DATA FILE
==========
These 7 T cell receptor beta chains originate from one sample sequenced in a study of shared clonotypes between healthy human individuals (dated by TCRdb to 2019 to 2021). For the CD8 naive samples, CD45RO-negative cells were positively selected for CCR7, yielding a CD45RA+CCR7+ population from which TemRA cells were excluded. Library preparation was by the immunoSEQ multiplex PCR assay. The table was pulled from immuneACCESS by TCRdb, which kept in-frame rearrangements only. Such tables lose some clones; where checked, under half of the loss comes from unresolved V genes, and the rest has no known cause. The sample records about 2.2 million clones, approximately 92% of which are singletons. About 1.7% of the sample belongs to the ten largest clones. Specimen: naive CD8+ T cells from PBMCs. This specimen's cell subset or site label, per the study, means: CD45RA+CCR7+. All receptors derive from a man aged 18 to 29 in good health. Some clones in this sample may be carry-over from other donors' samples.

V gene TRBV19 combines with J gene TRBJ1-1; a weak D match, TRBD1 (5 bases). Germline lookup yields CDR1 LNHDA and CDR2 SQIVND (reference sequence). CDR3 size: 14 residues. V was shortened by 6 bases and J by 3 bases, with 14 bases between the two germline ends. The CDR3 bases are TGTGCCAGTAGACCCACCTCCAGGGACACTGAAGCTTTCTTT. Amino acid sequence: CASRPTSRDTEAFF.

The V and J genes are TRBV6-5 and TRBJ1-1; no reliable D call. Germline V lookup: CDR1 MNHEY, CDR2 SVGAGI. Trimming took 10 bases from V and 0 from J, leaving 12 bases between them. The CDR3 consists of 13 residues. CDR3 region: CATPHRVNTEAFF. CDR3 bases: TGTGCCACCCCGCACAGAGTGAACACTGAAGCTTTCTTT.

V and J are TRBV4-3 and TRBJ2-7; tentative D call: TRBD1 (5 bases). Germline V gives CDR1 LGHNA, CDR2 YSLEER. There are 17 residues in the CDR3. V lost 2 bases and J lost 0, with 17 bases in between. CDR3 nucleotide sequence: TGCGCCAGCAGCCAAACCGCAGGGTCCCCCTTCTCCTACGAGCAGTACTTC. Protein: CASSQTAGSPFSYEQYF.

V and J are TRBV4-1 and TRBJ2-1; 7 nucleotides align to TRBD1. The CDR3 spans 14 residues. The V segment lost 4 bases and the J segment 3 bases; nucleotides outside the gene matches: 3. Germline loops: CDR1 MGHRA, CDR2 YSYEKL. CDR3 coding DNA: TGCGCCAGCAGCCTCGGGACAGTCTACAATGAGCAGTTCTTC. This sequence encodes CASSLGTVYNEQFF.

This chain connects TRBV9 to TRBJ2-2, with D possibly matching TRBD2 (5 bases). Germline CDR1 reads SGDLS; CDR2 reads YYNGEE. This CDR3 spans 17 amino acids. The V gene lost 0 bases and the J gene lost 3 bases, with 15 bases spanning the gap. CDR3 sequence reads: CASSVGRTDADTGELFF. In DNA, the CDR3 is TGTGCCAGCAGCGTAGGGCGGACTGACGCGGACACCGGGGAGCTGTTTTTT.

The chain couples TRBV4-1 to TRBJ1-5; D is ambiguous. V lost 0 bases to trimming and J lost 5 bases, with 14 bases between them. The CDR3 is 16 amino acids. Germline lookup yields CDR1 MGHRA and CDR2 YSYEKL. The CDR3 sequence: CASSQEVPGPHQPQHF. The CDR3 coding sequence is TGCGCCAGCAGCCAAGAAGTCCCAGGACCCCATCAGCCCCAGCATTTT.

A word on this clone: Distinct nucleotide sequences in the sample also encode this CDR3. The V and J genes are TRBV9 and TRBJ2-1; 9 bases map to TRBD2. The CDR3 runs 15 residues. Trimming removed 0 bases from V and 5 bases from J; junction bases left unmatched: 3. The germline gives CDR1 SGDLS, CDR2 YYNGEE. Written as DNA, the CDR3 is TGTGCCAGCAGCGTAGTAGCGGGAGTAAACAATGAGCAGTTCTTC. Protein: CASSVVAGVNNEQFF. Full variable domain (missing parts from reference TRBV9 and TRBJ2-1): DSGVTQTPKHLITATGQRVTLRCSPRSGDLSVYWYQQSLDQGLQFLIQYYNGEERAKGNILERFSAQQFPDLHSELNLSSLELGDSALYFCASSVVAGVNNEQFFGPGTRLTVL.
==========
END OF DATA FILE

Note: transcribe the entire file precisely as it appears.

These 7 T cell receptor beta chains originate from one sample sequenced in a study of shared clonotypes between healthy human individuals (dated by TCRdb to 2019 to 2021). For the CD8 naive samples, CD45RO-negative cells were positively selected for CCR7, yielding a CD45RA+CCR7+ population from which TemRA cells were excluded. Library preparation was by the immunoSEQ multiplex PCR assay. The table was pulled from immuneACCESS by TCRdb, which kept in-frame rearrangements only. Such tables lose some clones; where checked, under half of the loss comes from unresolved V genes, and the rest has no known cause. The sample records about 2.2 million clones, approximately 92% of which are singletons. About 1.7% of the sample belongs to the ten largest clones. Specimen: naive CD8+ T cells from PBMCs. This specimen's cell subset or site label, per the study, means: CD45RA+CCR7+. All receptors derive from a man aged 18 to 29 in good health. Some clones in this sample may be carry-over from other donors' samples.

V gene TRBV19 combines with J gene TRBJ1-1; a weak D match, TRBD1 (5 bases). Germline lookup yields CDR1 LNHDA and CDR2 SQIVND (reference sequence). CDR3 size: 14 residues. V was shortened by 6 bases and J by 3 bases, with 14 bases between the two germline ends. The CDR3 bases are TGTGCCAGTAGACCCACCTCCAGGGACACTGAAGCTTTCTTT. Amino acid sequence: CASRPTSRDTEAFF.

The V and J genes are TRBV6-5 and TRBJ1-1; no reliable D call. Germline V lookup: CDR1 MNHEY, CDR2 SVGAGI. Trimming took 10 bases from V and 0 from J, leaving 12 bases between them. The CDR3 consists of 13 residues. CDR3 region: CATPHRVNTEAFF. CDR3 bases: TGTGCCACCCCGCACAGAGTGAACACTGAAGCTTTCTTT.

V and J are TRBV4-3 and TRBJ2-7; tentative D call: TRBD1 (5 bases). Germline V gives CDR1 LGHNA, CDR2 YSLEER. There are 17 residues in the CDR3. V lost 2 bases and J lost 0, with 17 bases in between. CDR3 nucleotide sequence: TGCGCCAGCAGCCAAACCGCAGGGTCCCCCTTCTCCTACGAGCAGTACTTC. Protein: CASSQTAGSPFSYEQYF.

V and J are TRBV4-1 and TRBJ2-1; 7 nucleotides align to TRBD1. The CDR3 spans 14 residues. The V segment lost 4 bases and the J segment 3 bases; nucleotides outside the gene matches: 3. Germline loops: CDR1 MGHRA, CDR2 YSYEKL. CDR3 coding DNA: TGCGCCAGCAGCCTCGGGACAGTCTACAATGAGCAGTTCTTC. This sequence encodes CASSLGTVYNEQFF.

This chain connects TRBV9 to TRBJ2-2, with D possibly matching TRBD2 (5 bases). Germline CDR1 reads SGDLS; CDR2 reads YYNGEE. This CDR3 spans 17 amino acids. The V gene lost 0 bases and the J gene lost 3 bases, with 15 bases spanning the gap. CDR3 sequence reads: CASSVGRTDADTGELFF. In DNA, the CDR3 is TGTGCCAGCAGCGTAGGGCGGACTGACGCGGACACCGGGGAGCTGTTTTTT.

The chain couples TRBV4-1 to TRBJ1-5; D is ambiguous. V lost 0 bases to trimming and J lost 5 bases, with 14 bases between them. The CDR3 is 16 amino acids. Germline lookup yields CDR1 MGHRA and CDR2 YSYEKL. The CDR3 sequence: CASSQEVPGPHQPQHF. The CDR3 coding sequence is TGCGCCAGCAGCCAAGAAGTCCCAGGACCCCATCAGCCCCAGCATTTT.

A word on this clone: Distinct nucleotide sequences in the sample also encode this CDR3. The V and J genes are TRBV9 and TRBJ2-1; 9 bases map to TRBD2. The CDR3 runs 15 residues. Trimming removed 0 bases from V and 5 bases from J; junction bases left unmatched: 3. The germline gives CDR1 SGDLS, CDR2 YYNGEE. Written as DNA, the CDR3 is TGTGCCAGCAGCGTAGTAGCGGGAGTAAACAATGAGCAGTTCTTC. Protein: CASSVVAGVNNEQFF. Full variable domain (missing parts from reference TRBV9 and TRBJ2-1): DSGVTQTPKHLITATGQRVTLRCSPRSGDLSVYWYQQSLDQGLQFLIQYYNGEERAKGNILERFSAQQFPDLHSELNLSSLELGDSALYFCASSVVAGVNNEQFFGPGTRLTVL.